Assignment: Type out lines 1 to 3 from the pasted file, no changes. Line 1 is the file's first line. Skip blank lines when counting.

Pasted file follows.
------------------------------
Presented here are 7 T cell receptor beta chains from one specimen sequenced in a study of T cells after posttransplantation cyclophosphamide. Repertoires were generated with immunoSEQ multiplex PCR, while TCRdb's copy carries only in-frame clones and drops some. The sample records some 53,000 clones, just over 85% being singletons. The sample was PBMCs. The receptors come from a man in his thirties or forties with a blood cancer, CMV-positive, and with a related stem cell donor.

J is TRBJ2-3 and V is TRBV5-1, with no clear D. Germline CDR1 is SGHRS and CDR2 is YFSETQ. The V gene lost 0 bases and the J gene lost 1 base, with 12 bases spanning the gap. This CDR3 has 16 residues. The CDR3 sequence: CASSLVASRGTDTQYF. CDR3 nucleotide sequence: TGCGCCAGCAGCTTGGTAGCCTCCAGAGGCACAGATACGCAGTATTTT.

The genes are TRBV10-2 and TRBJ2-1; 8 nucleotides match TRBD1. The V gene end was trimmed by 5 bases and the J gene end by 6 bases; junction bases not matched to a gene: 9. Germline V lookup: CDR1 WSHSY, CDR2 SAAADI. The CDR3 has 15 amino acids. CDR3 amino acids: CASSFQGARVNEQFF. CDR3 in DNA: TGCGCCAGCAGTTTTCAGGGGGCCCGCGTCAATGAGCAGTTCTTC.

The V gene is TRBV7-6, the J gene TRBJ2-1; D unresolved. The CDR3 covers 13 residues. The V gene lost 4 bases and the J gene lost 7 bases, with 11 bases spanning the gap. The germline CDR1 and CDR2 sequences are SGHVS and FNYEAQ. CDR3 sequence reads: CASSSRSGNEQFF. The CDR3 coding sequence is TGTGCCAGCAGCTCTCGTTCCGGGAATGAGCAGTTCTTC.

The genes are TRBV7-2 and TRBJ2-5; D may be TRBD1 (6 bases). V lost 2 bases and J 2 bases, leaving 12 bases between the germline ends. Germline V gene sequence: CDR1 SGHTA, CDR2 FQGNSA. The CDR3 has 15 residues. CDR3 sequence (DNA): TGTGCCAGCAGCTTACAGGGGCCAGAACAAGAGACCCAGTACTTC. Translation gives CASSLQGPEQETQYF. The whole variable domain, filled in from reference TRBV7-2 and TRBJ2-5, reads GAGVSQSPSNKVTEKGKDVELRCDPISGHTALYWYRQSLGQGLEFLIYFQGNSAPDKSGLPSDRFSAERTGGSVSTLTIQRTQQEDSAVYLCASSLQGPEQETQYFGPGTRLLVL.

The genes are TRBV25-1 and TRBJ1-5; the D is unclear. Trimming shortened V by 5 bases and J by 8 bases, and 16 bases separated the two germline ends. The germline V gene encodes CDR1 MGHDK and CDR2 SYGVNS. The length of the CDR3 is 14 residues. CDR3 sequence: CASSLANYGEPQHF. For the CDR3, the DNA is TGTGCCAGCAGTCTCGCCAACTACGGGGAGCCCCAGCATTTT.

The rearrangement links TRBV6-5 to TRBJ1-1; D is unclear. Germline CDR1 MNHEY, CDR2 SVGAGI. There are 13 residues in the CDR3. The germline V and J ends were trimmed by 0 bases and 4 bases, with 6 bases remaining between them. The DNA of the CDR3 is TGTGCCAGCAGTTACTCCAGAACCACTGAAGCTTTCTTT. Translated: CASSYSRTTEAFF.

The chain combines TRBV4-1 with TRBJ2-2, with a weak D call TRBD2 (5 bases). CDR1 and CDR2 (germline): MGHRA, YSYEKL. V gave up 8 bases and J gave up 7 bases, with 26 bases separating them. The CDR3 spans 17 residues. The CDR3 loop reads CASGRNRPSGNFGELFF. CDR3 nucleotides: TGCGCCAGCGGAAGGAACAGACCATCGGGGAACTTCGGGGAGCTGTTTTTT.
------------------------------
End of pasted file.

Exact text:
Presented here are 7 T cell receptor beta chains from one specimen sequenced in a study of T cells after posttransplantation cyclophosphamide. Repertoires were generated with immunoSEQ multiplex PCR, while TCRdb's copy carries only in-frame clones and drops some. The sample records some 53,000 clones, just over 85% being singletons. The sample was PBMCs. The receptors come from a man in his thirties or forties with a blood cancer, CMV-positive, and with a related stem cell donor.

J is TRBJ2-3 and V is TRBV5-1, with no clear D. Germline CDR1 is SGHRS and CDR2 is YFSETQ. The V gene lost 0 bases and the J gene lost 1 base, with 12 bases spanning the gap. This CDR3 has 16 residues. The CDR3 sequence: CASSLVASRGTDTQYF. CDR3 nucleotide sequence: TGCGCCAGCAGCTTGGTAGCCTCCAGAGGCACAGATACGCAGTATTTT.

The genes are TRBV10-2 and TRBJ2-1; 8 nucleotides match TRBD1. The V gene end was trimmed by 5 bases and the J gene end by 6 bases; junction bases not matched to a gene: 9. Germline V lookup: CDR1 WSHSY, CDR2 SAAADI. The CDR3 has 15 amino acids. CDR3 amino acids: CASSFQGARVNEQFF. CDR3 in DNA: TGCGCCAGCAGTTTTCAGGGGGCCCGCGTCAATGAGCAGTTCTTC.